The Pool Date is the first short to be screened. It's light and funny and gets you into the mood for what's to come next.
Fluffy, airy bits pop up now and then like a much needed drink among the darker themes that dominate shorts such as Teens Like Phil. Bullying and suicide enter the picture, and while such subjects are already heartbreaking enough, the short ups the ante by making the object of the main character's affections the source of his pain.
Homophobic bullying is a topic explored in many of the shorts. In Alaska Is a Drag, a disco ball and one man's dream to become a superstar lightens up the short's more serious themes.
The Hamster is Gay is another short that deals with bullying, albeit having a more satisfactory ending as the hero gives the bullies a taste of their own medicine (or urine, in this case). Special mention for the title alone.
Taboo and Where Are The Dolls take on a more serious tone to their narrative, while Bouddhi Bouddha is dreamy and feel-good.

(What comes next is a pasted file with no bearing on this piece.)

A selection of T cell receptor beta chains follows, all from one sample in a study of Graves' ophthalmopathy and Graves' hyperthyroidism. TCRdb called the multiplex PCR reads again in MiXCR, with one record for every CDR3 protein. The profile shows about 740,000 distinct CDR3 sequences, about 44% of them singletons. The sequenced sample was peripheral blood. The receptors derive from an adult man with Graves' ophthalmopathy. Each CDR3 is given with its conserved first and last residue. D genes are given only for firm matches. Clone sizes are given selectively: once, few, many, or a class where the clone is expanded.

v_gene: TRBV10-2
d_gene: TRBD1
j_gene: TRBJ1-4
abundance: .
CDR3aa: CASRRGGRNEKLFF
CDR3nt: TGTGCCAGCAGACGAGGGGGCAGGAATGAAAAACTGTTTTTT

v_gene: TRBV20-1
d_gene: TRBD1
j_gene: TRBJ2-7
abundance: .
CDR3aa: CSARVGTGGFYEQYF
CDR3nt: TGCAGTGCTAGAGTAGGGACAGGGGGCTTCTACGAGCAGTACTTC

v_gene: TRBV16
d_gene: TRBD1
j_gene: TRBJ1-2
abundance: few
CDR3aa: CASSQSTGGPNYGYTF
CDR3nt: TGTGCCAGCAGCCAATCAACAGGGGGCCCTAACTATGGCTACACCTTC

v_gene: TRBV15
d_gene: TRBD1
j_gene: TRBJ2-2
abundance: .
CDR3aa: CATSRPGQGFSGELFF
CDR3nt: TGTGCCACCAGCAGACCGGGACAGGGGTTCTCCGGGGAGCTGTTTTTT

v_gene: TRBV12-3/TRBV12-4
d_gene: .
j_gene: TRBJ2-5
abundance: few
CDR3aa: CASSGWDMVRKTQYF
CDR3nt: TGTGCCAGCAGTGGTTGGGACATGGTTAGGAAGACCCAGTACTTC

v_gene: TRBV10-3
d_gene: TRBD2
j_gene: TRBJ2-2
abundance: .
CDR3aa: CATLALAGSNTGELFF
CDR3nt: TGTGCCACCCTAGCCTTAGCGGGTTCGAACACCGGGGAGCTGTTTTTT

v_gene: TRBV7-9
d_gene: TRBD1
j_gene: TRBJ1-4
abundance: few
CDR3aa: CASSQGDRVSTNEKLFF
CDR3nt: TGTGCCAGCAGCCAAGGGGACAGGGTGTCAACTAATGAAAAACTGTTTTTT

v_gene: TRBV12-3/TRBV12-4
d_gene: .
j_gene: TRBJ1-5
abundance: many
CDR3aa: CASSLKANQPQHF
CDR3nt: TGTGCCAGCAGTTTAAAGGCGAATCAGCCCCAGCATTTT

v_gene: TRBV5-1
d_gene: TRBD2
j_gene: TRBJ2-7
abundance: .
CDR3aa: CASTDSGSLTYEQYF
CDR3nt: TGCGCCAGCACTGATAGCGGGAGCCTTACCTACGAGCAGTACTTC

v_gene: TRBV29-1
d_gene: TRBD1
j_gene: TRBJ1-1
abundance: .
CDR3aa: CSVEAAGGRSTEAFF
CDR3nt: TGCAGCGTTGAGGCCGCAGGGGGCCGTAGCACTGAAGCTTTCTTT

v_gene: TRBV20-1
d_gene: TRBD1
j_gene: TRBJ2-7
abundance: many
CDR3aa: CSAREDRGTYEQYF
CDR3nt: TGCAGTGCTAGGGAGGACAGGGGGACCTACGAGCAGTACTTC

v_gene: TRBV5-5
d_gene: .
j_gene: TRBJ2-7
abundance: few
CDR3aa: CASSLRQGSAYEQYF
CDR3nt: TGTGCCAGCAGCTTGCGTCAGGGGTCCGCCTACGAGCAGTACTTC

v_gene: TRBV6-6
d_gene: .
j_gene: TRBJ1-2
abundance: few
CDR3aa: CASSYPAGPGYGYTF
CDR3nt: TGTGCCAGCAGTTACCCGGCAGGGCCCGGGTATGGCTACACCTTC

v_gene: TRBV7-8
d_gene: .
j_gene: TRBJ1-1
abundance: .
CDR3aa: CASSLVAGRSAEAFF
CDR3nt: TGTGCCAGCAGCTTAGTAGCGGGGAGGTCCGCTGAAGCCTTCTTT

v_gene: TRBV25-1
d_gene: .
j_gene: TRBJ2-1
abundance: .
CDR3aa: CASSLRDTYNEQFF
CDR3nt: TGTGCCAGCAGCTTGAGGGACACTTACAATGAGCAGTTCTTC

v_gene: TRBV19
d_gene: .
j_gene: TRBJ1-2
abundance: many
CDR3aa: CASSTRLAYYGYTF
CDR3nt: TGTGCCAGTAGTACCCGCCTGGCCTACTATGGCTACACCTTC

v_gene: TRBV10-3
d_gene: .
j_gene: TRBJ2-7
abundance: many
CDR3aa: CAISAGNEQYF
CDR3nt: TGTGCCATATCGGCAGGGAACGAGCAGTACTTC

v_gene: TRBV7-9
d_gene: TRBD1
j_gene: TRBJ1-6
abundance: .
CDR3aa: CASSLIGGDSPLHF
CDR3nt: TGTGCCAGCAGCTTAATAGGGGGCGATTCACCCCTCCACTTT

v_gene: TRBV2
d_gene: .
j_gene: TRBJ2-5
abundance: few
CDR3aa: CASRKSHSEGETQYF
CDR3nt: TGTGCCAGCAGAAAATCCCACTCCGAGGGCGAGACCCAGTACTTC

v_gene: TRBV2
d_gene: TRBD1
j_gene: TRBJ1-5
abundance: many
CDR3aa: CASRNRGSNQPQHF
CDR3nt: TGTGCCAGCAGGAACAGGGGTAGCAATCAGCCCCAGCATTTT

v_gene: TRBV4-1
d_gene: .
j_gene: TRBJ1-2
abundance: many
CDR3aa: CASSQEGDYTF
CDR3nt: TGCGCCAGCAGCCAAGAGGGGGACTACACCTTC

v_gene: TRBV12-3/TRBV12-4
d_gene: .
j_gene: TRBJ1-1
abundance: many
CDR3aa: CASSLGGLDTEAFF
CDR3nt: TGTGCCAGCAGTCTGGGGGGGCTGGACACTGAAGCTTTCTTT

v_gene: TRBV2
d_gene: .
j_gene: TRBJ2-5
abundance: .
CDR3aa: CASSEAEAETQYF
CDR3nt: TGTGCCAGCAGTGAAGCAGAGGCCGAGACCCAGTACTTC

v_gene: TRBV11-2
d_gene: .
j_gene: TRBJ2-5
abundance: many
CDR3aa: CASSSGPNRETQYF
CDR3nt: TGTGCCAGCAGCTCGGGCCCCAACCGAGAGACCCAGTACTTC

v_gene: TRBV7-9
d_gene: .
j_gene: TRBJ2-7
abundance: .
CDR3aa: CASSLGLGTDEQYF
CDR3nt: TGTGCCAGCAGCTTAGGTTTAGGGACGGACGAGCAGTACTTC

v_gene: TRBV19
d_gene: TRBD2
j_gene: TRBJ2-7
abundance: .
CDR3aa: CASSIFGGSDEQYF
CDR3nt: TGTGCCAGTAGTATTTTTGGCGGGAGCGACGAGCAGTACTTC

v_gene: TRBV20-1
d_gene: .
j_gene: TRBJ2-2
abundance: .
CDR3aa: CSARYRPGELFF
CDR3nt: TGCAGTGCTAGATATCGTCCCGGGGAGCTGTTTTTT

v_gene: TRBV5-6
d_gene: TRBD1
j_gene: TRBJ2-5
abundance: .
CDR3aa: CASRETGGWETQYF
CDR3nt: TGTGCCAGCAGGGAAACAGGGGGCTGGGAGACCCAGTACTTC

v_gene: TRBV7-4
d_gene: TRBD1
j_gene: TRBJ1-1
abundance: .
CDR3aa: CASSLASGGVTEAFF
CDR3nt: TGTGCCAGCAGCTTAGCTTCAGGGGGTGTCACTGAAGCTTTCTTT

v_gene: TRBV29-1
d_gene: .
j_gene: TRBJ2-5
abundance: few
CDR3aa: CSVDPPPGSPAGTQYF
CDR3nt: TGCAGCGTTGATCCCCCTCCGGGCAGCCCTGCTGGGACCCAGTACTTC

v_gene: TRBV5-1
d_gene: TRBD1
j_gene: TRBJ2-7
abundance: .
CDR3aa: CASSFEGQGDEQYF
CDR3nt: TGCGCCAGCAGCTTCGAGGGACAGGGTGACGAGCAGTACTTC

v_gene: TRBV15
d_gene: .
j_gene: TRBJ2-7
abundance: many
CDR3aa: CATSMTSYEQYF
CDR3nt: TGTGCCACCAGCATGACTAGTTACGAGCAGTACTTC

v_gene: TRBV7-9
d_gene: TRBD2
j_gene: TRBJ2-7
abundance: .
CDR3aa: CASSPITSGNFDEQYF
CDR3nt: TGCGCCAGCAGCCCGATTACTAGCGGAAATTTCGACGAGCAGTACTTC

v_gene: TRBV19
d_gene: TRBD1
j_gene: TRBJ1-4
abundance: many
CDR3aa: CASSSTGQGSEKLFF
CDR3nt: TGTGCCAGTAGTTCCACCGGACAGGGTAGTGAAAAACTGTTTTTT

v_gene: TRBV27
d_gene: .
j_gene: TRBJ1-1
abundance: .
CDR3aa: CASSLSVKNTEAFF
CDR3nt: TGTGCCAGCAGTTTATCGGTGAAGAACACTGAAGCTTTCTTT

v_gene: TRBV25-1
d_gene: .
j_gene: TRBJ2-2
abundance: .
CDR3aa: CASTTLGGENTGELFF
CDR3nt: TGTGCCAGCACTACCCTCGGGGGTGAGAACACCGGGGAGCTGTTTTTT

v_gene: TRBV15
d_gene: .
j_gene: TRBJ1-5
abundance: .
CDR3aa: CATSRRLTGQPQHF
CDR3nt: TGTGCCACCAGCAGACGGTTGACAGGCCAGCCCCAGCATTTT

The stand-out short for this viewer was Ursula's Victory. Creepy and unsettling, it starts off with Ursula digging at her father's grave, coupled with flashbacks of her really, really, really creepy grandmother who lusts after her butler, who in turn lusts after Ursula. What a winner.
Mixtapes ends with It Gets Bitter, a hilariously abrupt film that will make you leave the theatre with a smile on your face.
Overall, Mixtapes boasts emotional and sometimes unconventional story-telling. While some of the shorts left me feeling empty and confused, others fared much better in creating solid characters and unique narratives that absorbs the viewer.